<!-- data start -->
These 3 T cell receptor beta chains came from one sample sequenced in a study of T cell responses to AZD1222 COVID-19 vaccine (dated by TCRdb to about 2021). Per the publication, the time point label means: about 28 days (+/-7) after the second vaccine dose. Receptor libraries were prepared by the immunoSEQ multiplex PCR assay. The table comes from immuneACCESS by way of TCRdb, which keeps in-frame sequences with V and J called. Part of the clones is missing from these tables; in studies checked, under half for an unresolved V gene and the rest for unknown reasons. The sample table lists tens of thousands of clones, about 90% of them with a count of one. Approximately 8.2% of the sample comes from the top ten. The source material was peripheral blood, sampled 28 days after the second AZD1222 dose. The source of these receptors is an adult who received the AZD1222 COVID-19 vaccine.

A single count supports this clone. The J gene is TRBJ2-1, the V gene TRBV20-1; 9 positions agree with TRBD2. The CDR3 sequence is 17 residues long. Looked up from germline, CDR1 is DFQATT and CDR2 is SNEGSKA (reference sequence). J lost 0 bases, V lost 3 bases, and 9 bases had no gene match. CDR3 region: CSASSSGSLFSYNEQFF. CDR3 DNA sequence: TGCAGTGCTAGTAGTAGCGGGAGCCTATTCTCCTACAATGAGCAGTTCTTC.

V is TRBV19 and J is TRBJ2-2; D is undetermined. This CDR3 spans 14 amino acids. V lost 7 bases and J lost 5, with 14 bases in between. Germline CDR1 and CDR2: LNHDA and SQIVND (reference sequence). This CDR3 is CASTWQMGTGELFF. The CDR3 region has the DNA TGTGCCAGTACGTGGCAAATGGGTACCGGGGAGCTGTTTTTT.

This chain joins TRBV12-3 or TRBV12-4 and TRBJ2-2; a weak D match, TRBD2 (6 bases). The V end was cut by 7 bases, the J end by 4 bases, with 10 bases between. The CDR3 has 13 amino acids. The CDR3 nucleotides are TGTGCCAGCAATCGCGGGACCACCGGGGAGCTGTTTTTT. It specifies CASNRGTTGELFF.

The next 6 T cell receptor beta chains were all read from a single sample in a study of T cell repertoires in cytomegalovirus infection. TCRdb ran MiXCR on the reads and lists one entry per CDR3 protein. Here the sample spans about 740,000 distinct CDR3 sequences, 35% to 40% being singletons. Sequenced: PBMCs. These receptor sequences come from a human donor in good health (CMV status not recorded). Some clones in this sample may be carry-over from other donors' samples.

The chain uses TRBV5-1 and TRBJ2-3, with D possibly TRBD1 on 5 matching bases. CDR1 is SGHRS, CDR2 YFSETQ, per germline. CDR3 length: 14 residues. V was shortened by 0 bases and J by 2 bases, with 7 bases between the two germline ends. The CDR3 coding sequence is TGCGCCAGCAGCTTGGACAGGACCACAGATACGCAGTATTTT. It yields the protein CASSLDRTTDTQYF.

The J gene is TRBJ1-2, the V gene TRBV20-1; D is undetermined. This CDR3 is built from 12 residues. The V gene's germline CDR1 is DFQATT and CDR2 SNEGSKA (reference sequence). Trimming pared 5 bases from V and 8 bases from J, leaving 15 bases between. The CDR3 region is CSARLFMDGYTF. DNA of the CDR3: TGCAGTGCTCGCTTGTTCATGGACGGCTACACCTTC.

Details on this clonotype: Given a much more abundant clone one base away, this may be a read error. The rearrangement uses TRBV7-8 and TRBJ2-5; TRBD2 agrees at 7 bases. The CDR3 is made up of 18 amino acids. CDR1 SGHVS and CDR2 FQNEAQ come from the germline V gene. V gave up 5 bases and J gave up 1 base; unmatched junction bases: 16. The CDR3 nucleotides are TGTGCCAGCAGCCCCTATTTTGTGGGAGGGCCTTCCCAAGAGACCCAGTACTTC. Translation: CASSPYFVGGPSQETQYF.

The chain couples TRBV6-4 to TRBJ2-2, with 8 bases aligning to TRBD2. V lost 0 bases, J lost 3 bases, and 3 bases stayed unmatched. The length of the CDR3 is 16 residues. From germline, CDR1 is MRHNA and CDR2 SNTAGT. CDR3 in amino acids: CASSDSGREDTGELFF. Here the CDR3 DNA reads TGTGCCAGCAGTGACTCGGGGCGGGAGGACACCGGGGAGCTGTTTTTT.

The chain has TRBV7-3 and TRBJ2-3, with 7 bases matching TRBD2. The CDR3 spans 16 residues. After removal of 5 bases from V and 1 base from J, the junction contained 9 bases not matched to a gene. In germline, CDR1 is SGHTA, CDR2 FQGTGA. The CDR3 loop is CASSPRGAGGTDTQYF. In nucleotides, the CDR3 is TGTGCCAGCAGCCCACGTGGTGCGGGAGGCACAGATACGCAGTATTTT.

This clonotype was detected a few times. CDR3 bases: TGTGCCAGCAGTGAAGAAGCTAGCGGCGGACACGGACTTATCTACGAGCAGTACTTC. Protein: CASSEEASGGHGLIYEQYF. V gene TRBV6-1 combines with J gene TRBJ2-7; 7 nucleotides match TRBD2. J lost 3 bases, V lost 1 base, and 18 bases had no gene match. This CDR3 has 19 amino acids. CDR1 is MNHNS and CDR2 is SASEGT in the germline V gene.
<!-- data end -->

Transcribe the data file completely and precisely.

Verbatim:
These 3 T cell receptor beta chains came from one sample sequenced in a study of T cell responses to AZD1222 COVID-19 vaccine (dated by TCRdb to about 2021). Per the publication, the time point label means: about 28 days (+/-7) after the second vaccine dose. Receptor libraries were prepared by the immunoSEQ multiplex PCR assay. The table comes from immuneACCESS by way of TCRdb, which keeps in-frame sequences with V and J called. Part of the clones is missing from these tables; in studies checked, under half for an unresolved V gene and the rest for unknown reasons. The sample table lists tens of thousands of clones, about 90% of them with a count of one. Approximately 8.2% of the sample comes from the top ten. The source material was peripheral blood, sampled 28 days after the second AZD1222 dose. The source of these receptors is an adult who received the AZD1222 COVID-19 vaccine.

A single count supports this clone. The J gene is TRBJ2-1, the V gene TRBV20-1; 9 positions agree with TRBD2. The CDR3 sequence is 17 residues long. Looked up from germline, CDR1 is DFQATT and CDR2 is SNEGSKA (reference sequence). J lost 0 bases, V lost 3 bases, and 9 bases had no gene match. CDR3 region: CSASSSGSLFSYNEQFF. CDR3 DNA sequence: TGCAGTGCTAGTAGTAGCGGGAGCCTATTCTCCTACAATGAGCAGTTCTTC.

V is TRBV19 and J is TRBJ2-2; D is undetermined. This CDR3 spans 14 amino acids. V lost 7 bases and J lost 5, with 14 bases in between. Germline CDR1 and CDR2: LNHDA and SQIVND (reference sequence). This CDR3 is CASTWQMGTGELFF. The CDR3 region has the DNA TGTGCCAGTACGTGGCAAATGGGTACCGGGGAGCTGTTTTTT.

This chain joins TRBV12-3 or TRBV12-4 and TRBJ2-2; a weak D match, TRBD2 (6 bases). The V end was cut by 7 bases, the J end by 4 bases, with 10 bases between. The CDR3 has 13 amino acids. The CDR3 nucleotides are TGTGCCAGCAATCGCGGGACCACCGGGGAGCTGTTTTTT. It specifies CASNRGTTGELFF.

The next 6 T cell receptor beta chains were all read from a single sample in a study of T cell repertoires in cytomegalovirus infection. TCRdb ran MiXCR on the reads and lists one entry per CDR3 protein. Here the sample spans about 740,000 distinct CDR3 sequences, 35% to 40% being singletons. Sequenced: PBMCs. These receptor sequences come from a human donor in good health (CMV status not recorded). Some clones in this sample may be carry-over from other donors' samples.

The chain uses TRBV5-1 and TRBJ2-3, with D possibly TRBD1 on 5 matching bases. CDR1 is SGHRS, CDR2 YFSETQ, per germline. CDR3 length: 14 residues. V was shortened by 0 bases and J by 2 bases, with 7 bases between the two germline ends. The CDR3 coding sequence is TGCGCCAGCAGCTTGGACAGGACCACAGATACGCAGTATTTT. It yields the protein CASSLDRTTDTQYF.

The J gene is TRBJ1-2, the V gene TRBV20-1; D is undetermined. This CDR3 is built from 12 residues. The V gene's germline CDR1 is DFQATT and CDR2 SNEGSKA (reference sequence). Trimming pared 5 bases from V and 8 bases from J, leaving 15 bases between. The CDR3 region is CSARLFMDGYTF. DNA of the CDR3: TGCAGTGCTCGCTTGTTCATGGACGGCTACACCTTC.

Details on this clonotype: Given a much more abundant clone one base away, this may be a read error. The rearrangement uses TRBV7-8 and TRBJ2-5; TRBD2 agrees at 7 bases. The CDR3 is made up of 18 amino acids. CDR1 SGHVS and CDR2 FQNEAQ come from the germline V gene. V gave up 5 bases and J gave up 1 base; unmatched junction bases: 16. The CDR3 nucleotides are TGTGCCAGCAGCCCCTATTTTGTGGGAGGGCCTTCCCAAGAGACCCAGTACTTC. Translation: CASSPYFVGGPSQETQYF.

The chain couples TRBV6-4 to TRBJ2-2, with 8 bases aligning to TRBD2. V lost 0 bases, J lost 3 bases, and 3 bases stayed unmatched. The length of the CDR3 is 16 residues. From germline, CDR1 is MRHNA and CDR2 SNTAGT. CDR3 in amino acids: CASSDSGREDTGELFF. Here the CDR3 DNA reads TGTGCCAGCAGTGACTCGGGGCGGGAGGACACCGGGGAGCTGTTTTTT.

The chain has TRBV7-3 and TRBJ2-3, with 7 bases matching TRBD2. The CDR3 spans 16 residues. After removal of 5 bases from V and 1 base from J, the junction contained 9 bases not matched to a gene. In germline, CDR1 is SGHTA, CDR2 FQGTGA. The CDR3 loop is CASSPRGAGGTDTQYF. In nucleotides, the CDR3 is TGTGCCAGCAGCCCACGTGGTGCGGGAGGCACAGATACGCAGTATTTT.

This clonotype was detected a few times. CDR3 bases: TGTGCCAGCAGTGAAGAAGCTAGCGGCGGACACGGACTTATCTACGAGCAGTACTTC. Protein: CASSEEASGGHGLIYEQYF. V gene TRBV6-1 combines with J gene TRBJ2-7; 7 nucleotides match TRBD2. J lost 3 bases, V lost 1 base, and 18 bases had no gene match. This CDR3 has 19 amino acids. CDR1 is MNHNS and CDR2 is SASEGT in the germline V gene.